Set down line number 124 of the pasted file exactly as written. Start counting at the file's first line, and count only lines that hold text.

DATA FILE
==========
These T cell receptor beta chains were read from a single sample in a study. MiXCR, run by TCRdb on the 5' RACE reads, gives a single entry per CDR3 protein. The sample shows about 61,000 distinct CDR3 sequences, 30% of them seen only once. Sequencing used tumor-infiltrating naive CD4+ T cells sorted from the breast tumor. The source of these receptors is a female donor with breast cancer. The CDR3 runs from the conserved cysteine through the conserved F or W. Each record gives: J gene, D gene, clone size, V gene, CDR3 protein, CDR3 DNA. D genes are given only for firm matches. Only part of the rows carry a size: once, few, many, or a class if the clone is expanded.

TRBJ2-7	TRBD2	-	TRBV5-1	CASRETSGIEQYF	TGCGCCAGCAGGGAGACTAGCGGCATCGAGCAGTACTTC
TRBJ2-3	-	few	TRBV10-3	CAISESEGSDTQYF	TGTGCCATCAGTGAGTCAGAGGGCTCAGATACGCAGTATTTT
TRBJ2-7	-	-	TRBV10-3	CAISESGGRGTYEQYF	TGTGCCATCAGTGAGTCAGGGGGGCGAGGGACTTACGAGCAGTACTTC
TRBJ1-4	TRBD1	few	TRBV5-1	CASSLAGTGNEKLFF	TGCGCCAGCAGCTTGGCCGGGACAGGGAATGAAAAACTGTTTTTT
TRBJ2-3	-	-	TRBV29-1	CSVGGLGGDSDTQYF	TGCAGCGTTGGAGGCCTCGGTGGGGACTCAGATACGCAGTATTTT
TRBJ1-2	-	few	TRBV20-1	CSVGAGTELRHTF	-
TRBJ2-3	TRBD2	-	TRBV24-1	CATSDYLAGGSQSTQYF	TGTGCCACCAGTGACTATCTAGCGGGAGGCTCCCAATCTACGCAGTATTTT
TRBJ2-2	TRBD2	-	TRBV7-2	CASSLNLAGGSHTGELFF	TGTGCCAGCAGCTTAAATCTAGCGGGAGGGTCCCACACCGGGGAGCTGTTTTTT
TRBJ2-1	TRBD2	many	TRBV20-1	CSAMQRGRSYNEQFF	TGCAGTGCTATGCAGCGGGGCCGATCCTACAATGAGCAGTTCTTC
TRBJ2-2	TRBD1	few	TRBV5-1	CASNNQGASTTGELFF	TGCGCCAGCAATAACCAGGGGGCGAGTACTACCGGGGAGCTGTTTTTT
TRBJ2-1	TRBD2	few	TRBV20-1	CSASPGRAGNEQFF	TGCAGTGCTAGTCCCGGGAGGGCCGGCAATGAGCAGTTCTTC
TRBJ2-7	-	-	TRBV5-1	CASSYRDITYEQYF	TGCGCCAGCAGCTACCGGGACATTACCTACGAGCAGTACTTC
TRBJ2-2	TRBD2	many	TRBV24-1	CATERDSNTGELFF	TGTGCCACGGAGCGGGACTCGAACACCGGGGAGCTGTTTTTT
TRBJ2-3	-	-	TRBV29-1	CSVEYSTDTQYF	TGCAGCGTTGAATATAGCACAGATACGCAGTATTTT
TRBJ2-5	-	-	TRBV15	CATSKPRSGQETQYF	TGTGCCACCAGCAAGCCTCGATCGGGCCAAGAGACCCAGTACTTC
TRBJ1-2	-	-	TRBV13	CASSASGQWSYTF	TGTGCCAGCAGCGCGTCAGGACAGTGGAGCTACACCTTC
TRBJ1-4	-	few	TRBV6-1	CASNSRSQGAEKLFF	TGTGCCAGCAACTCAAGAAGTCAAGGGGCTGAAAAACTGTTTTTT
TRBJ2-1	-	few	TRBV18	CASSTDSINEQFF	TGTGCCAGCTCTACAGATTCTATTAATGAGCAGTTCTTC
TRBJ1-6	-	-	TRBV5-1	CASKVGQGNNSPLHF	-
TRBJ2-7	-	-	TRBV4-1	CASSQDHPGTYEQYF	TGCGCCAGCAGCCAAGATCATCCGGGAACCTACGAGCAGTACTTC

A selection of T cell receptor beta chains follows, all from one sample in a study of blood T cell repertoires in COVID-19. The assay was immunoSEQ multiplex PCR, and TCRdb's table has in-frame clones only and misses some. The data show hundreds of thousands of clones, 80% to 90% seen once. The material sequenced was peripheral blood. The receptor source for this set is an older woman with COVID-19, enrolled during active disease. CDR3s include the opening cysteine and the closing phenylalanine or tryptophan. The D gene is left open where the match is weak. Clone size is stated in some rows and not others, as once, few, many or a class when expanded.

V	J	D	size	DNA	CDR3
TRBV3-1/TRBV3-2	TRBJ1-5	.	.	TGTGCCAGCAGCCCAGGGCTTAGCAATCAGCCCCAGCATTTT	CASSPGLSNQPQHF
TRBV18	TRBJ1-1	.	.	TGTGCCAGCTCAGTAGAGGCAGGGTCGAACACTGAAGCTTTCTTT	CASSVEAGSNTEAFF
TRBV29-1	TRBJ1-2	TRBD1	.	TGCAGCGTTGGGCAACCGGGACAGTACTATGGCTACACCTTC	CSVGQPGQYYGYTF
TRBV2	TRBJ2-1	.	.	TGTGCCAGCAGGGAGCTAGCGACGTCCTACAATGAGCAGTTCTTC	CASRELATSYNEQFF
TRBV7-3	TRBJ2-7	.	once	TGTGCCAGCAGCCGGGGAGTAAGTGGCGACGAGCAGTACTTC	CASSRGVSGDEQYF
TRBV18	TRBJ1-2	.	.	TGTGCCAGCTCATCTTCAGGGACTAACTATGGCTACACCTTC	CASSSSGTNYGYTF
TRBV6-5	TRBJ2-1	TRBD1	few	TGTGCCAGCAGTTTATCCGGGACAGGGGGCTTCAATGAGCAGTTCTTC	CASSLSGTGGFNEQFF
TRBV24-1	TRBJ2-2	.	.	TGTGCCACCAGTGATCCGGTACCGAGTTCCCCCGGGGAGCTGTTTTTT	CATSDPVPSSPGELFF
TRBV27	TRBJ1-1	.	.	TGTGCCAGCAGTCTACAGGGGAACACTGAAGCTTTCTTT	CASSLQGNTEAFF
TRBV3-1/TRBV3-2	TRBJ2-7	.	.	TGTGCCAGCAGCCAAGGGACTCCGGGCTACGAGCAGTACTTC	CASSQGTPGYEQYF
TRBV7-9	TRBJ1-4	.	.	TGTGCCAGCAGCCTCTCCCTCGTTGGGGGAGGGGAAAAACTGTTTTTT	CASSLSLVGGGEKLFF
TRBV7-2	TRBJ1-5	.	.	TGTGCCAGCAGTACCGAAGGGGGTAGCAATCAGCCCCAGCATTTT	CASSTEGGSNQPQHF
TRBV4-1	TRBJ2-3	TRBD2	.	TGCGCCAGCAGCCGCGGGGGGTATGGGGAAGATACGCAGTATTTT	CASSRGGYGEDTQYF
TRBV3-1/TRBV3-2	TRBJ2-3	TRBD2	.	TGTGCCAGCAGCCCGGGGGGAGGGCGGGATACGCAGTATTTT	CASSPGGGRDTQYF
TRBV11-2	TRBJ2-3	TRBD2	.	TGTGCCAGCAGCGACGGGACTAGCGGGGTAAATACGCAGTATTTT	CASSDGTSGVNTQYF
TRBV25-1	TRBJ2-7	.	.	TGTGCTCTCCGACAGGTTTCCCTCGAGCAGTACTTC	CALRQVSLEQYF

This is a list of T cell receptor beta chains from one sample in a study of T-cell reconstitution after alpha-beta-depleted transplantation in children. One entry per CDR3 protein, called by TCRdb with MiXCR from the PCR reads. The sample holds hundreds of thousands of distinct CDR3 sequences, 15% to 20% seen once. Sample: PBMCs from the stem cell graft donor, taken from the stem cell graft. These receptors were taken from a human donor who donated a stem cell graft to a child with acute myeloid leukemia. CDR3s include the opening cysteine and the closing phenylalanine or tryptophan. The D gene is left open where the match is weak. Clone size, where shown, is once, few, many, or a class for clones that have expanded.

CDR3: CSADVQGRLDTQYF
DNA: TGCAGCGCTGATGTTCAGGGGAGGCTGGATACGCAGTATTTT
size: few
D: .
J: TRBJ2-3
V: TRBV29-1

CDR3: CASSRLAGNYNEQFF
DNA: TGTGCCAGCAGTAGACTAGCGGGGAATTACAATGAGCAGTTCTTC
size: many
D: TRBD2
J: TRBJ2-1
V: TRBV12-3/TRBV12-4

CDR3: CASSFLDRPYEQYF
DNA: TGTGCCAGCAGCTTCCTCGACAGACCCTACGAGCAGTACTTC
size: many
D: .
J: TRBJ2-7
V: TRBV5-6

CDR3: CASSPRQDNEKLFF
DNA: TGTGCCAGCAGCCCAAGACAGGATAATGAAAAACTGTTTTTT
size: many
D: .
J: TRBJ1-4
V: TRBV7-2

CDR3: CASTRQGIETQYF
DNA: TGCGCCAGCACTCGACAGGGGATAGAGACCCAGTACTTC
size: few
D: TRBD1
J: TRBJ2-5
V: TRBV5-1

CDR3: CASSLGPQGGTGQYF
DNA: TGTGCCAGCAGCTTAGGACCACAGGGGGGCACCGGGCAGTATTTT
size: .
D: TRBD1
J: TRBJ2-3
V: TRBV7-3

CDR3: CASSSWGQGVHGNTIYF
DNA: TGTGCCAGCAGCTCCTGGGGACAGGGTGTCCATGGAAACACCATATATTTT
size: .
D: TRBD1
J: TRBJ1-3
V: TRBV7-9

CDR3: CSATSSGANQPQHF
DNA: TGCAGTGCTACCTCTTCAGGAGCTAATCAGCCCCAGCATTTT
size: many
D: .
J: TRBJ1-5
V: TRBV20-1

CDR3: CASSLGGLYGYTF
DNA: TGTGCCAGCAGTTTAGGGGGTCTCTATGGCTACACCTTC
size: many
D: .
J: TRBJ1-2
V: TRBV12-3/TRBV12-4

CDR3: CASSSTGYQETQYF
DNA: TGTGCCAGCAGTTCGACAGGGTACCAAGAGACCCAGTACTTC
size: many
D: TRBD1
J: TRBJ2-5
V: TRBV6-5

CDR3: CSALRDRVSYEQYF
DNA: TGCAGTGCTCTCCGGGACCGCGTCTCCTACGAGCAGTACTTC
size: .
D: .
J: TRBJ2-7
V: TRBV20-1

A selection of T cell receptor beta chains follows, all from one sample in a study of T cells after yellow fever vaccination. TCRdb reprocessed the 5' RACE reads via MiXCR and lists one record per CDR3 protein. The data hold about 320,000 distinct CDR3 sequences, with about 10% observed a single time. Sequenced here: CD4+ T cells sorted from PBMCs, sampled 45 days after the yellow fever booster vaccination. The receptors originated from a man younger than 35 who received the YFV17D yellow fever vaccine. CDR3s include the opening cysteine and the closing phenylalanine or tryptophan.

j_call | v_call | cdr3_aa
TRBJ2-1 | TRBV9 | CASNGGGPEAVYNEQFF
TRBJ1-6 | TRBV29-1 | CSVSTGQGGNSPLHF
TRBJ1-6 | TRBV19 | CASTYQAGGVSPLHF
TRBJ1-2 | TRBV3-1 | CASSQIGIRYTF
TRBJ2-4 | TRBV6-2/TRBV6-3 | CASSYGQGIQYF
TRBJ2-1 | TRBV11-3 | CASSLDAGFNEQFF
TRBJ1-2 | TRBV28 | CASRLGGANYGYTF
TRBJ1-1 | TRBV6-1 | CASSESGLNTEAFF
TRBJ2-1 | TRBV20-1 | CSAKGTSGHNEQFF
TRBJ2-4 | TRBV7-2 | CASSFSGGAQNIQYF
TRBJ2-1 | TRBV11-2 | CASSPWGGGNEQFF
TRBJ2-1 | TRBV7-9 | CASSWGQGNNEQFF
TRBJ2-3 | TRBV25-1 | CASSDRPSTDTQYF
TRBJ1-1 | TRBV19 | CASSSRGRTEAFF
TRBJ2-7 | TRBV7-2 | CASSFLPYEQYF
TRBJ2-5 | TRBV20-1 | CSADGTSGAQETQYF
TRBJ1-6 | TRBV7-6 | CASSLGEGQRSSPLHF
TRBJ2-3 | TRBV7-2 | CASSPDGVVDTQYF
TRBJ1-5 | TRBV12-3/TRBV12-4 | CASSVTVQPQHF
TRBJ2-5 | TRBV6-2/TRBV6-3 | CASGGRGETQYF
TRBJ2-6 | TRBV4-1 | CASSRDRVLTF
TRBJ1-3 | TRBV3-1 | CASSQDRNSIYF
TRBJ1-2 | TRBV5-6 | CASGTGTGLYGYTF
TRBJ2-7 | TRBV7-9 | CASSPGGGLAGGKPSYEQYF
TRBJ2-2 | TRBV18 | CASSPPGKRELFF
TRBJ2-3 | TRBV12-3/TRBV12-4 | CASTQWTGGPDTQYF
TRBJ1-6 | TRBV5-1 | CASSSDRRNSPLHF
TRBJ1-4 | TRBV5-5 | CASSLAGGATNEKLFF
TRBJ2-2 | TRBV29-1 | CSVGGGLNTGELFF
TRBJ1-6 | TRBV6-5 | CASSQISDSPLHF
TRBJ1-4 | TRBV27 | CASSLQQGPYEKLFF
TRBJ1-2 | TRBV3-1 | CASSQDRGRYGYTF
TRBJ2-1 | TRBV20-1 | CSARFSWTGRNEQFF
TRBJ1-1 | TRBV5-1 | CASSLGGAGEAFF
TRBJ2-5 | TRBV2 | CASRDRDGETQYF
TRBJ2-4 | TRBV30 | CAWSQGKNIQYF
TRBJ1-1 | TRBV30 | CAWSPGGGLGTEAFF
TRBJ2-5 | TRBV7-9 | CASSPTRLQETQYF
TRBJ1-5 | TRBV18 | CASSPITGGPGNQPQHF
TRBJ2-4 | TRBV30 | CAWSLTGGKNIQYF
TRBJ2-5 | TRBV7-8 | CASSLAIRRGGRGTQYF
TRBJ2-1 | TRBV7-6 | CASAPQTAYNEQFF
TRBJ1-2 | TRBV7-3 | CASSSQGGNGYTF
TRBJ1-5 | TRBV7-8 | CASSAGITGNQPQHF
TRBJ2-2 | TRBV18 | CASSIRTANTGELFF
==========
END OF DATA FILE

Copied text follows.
TRBJ2-5 | TRBV20-1 | CSADGTSGAQETQYF